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December 20, 2021

Adding HITT to your workout routine can improve your heart and brain health

High-intensity-interval-training requires brief intervals of vigorous exercise followed by rest periods

Fitness HIIT
HIIT health benefits Fitsum Admasu/Unsplash

HIIT involves brief intervals of intense exercise followed by periods of rest or lower-intensity exercise. Many athletes have added it to their training regimens to improve their performances.

Getting healthier – whether it is by losing weight, exercising more or scheduling those long-ignored doctor's visits – is one of the most common New Year's resolutions every year.

One way that people can get in better shape and improve their overall health is to add high-intensity-interval training to their workout routines. Studies continue to show that HIIT not only helps people get fit, but it is also good for their hearts, livers and brains.

What is HIIT?

HITT is not a new exercise approach. It involves doing brief intervals of intense exercise followed by periods of rest or lower-intensity exercise. Many athletes have added it to their training regimens to improve their performances.

Any type of aerobic exercise, such as running, swimming or cycling, can be done in short bursts in which a person's heart rate reaches at least 80 percent of its maximum capacity.

The idea is to push hard for a few minutes, or even seconds, and then slow down or stop for several more minutes. Then repeat this cycle at least three or four times.

There are a variety of types of HIIT that people can try using different time intervals. Researchers in Copenhagen invented the 10-20-30 approach which involves jogging gently for 30 seconds, accelerating for 20 seconds and then sprinting for 10 seconds and then return to jogging for 30 seconds.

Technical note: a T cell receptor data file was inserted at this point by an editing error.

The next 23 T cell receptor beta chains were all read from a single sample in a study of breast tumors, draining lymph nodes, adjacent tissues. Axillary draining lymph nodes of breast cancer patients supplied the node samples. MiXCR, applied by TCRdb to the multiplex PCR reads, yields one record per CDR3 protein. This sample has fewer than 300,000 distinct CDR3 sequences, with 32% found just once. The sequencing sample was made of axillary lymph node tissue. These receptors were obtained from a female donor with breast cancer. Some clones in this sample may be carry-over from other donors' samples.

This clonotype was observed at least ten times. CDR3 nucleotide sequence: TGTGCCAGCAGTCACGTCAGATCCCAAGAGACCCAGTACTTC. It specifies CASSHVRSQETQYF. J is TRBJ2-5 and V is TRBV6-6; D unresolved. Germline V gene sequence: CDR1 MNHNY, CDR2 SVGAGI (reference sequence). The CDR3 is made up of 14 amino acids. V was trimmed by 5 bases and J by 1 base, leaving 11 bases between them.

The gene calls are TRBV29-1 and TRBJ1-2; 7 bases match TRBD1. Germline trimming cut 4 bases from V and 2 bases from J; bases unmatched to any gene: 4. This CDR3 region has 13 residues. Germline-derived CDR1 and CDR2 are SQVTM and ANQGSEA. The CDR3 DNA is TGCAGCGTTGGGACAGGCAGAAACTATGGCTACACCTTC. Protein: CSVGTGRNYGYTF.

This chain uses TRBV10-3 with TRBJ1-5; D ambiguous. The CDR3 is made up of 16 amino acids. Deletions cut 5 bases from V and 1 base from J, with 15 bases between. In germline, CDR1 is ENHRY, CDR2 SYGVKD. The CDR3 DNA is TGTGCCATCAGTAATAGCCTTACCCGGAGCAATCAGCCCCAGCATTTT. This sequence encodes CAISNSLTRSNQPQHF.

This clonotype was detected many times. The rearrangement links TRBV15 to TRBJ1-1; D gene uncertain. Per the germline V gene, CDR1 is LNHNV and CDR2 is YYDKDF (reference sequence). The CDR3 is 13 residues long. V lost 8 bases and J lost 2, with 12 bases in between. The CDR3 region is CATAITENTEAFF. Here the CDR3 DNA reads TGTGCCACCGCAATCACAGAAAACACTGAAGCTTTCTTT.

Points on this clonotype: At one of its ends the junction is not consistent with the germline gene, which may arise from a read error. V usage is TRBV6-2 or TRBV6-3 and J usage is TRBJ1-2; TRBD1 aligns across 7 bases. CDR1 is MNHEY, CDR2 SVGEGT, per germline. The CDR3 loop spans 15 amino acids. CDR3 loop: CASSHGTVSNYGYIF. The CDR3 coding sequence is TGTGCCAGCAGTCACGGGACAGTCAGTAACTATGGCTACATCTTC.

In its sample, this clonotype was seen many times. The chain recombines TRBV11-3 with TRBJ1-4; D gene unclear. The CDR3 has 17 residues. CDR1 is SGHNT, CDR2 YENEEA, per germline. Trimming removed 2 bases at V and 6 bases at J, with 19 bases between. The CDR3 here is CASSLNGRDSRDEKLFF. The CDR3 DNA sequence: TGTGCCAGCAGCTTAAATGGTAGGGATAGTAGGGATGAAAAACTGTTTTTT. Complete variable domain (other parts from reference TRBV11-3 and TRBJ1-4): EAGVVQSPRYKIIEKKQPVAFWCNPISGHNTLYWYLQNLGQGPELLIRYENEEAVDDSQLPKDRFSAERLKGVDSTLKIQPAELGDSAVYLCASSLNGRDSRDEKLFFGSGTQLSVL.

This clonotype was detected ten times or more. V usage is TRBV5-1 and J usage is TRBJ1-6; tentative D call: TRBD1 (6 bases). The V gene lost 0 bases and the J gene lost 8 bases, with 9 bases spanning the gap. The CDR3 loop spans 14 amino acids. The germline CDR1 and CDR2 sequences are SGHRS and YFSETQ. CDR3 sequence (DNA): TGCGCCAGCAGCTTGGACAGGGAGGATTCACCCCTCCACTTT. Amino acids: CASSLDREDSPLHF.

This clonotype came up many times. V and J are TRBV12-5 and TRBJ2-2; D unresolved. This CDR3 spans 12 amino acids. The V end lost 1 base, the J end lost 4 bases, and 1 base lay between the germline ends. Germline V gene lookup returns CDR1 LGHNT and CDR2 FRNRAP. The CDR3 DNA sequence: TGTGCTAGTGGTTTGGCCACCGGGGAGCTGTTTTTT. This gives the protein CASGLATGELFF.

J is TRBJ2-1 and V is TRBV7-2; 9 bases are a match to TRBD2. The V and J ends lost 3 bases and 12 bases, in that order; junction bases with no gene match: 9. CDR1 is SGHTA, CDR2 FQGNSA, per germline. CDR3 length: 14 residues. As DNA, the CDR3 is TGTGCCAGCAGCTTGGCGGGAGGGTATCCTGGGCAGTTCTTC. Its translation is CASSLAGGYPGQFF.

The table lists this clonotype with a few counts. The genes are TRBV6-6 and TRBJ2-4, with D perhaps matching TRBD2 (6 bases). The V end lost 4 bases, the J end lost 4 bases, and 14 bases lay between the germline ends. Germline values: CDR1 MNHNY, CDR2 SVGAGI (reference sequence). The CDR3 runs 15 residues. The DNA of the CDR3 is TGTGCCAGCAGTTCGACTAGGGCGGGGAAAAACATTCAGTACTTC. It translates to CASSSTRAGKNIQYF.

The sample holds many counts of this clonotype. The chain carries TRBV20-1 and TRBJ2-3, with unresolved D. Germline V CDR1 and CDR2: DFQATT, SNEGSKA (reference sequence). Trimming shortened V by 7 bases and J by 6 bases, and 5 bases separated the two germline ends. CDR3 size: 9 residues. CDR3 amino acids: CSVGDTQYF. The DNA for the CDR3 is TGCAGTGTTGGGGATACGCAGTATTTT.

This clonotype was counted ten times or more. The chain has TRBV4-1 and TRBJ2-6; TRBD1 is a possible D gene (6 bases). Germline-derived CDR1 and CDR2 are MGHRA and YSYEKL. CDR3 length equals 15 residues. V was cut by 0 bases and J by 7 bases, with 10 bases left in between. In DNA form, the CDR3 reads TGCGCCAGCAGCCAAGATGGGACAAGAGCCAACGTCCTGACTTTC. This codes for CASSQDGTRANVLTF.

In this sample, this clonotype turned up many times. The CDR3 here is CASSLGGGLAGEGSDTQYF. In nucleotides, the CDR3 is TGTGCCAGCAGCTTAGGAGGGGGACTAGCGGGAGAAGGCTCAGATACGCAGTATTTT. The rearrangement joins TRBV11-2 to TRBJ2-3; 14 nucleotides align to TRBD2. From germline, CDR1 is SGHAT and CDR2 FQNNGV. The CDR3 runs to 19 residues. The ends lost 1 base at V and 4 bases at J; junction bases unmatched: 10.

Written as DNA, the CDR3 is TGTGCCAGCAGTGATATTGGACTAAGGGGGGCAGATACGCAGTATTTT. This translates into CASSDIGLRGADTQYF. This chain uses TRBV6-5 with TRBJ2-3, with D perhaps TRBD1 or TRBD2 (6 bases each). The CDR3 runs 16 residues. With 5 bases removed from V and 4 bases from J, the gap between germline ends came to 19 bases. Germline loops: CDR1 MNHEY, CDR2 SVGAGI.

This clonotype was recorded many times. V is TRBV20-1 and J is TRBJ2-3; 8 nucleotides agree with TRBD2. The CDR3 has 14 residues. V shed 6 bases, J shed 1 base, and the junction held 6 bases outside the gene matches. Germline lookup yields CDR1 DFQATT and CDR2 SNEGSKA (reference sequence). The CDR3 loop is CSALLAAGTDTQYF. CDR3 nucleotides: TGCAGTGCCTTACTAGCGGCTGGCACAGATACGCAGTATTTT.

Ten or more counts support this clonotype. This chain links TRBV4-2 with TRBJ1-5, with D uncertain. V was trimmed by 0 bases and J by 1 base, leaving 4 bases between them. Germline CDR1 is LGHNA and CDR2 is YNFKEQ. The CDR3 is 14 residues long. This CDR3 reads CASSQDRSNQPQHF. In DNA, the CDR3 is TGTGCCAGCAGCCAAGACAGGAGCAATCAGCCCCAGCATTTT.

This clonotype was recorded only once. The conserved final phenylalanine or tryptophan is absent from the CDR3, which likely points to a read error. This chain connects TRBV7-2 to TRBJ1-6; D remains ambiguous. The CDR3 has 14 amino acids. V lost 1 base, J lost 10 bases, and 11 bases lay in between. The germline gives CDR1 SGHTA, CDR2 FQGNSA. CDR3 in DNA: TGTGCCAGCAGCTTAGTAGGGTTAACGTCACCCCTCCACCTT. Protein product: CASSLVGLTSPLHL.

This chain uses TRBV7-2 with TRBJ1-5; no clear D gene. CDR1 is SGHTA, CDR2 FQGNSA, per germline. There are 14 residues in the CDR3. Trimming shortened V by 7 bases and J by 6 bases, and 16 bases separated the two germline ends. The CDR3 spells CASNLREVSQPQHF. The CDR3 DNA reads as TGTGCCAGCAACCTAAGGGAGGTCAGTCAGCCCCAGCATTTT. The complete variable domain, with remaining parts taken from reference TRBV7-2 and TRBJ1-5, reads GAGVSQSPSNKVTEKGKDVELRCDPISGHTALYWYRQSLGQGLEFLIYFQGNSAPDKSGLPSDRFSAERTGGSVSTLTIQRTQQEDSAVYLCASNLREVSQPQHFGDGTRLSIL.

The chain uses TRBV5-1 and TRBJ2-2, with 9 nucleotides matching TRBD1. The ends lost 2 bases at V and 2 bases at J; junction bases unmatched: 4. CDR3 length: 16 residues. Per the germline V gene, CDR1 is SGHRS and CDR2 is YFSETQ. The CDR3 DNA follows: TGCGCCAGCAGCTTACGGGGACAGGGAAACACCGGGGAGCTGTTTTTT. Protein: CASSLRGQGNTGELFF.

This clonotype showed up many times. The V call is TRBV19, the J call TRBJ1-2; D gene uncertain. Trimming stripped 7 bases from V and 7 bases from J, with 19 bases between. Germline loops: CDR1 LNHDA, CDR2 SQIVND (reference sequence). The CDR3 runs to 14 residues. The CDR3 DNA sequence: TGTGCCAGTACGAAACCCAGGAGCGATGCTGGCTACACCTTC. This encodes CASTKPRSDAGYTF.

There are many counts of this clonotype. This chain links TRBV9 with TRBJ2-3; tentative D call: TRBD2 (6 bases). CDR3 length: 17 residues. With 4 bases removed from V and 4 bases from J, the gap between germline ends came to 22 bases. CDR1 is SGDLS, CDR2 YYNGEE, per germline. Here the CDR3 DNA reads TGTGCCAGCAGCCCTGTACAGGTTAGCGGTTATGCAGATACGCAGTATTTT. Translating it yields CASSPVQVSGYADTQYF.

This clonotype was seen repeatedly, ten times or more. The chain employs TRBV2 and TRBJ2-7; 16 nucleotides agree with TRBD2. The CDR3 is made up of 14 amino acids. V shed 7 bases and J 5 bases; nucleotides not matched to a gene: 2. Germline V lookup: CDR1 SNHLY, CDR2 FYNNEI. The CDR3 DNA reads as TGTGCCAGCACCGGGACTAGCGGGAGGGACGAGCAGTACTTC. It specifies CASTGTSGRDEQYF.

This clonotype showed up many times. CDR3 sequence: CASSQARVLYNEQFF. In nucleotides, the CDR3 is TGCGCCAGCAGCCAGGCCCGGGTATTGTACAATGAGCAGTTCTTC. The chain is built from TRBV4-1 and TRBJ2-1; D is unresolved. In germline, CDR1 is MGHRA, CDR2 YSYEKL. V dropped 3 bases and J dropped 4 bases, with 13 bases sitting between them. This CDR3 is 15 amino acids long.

Another approach that originated in Norway is to complete four, 4-minute intervals of heart-pounding exercise with 3-minute recovery periods in between. When exercising, make sure to take time to warm up beforehand and cool down afterward.

Another popular approach is to perform 10, 1-minute periods of intense exercise followed by 1-minute recovery periods.

At many fitness studios, HIIT workouts often mix aerobic and resistance training, according to Vox, but the studies that have examined its health effects have only involved aerobic exercise. 

What does the science show?

Research shows that HIIT challenges the cardiovascular system and muscles more than other types of exercise. It increases maximal oxygen uptake, or VO2max , more than moderate exercise. VO2max is used as a measure of aerobic fitness and endurance and has been associated with greater longevity, Ulrik Wisloff,  head of the cardiac exercise research group at the Norwegian University of Science and Technology, told The New York Times.

Other research has shown HIIT can improve memory in younger and older adults and lower the risk of dementia. Because of its intensity, HIIT prompts the muscles to produce more of the chemical lactate, which promotes the creation of new cells and blood vessels in the brain.

People with high blood pressure also have been found to benefit more from 20 minutes a day of HIIT on a stationary bike three times per week for eight weeks. This was in comparison to exercising four days a week for 30 minutes per day. However, it didn't appear to have any effect on blood pressure in people whose blood pressure was in a normal range.

Several studies have demonstrated that HIIT reduces blood sugar and improves insulin resistance more than the traditional approach to exercise.

One of the latest studies, published in the Journal of Clinical Endocrinology and Metabolism, found HIIT can be as effective as moderate-intensity, continuous training in reducing liver fat and improving non-alcoholic fatty liver disease – even with overall less energy spent.

Are there any drawbacks to HIIT?

Many people like the fact that HIIT delivers more results in a shorter period of time. 

One 2006 study found that four to six sessions of 30 seconds of intense cycling followed by four minutes of rest produced the same or better results than cycling for 90 to 120 minutes three times a week. The HIIT riders who performed only 12 minutes of intense exercise experienced more healthy remodeling of their muscle cells.

The one problem with such intense exercise, however, is that people can't do it every day without burning out or getting injured. Fitness experts say people shouldn't do it more than three times a week. To maintain the health benefits of HIIT, people need to incorporate more moderate types of the exercise on the other days of the week.

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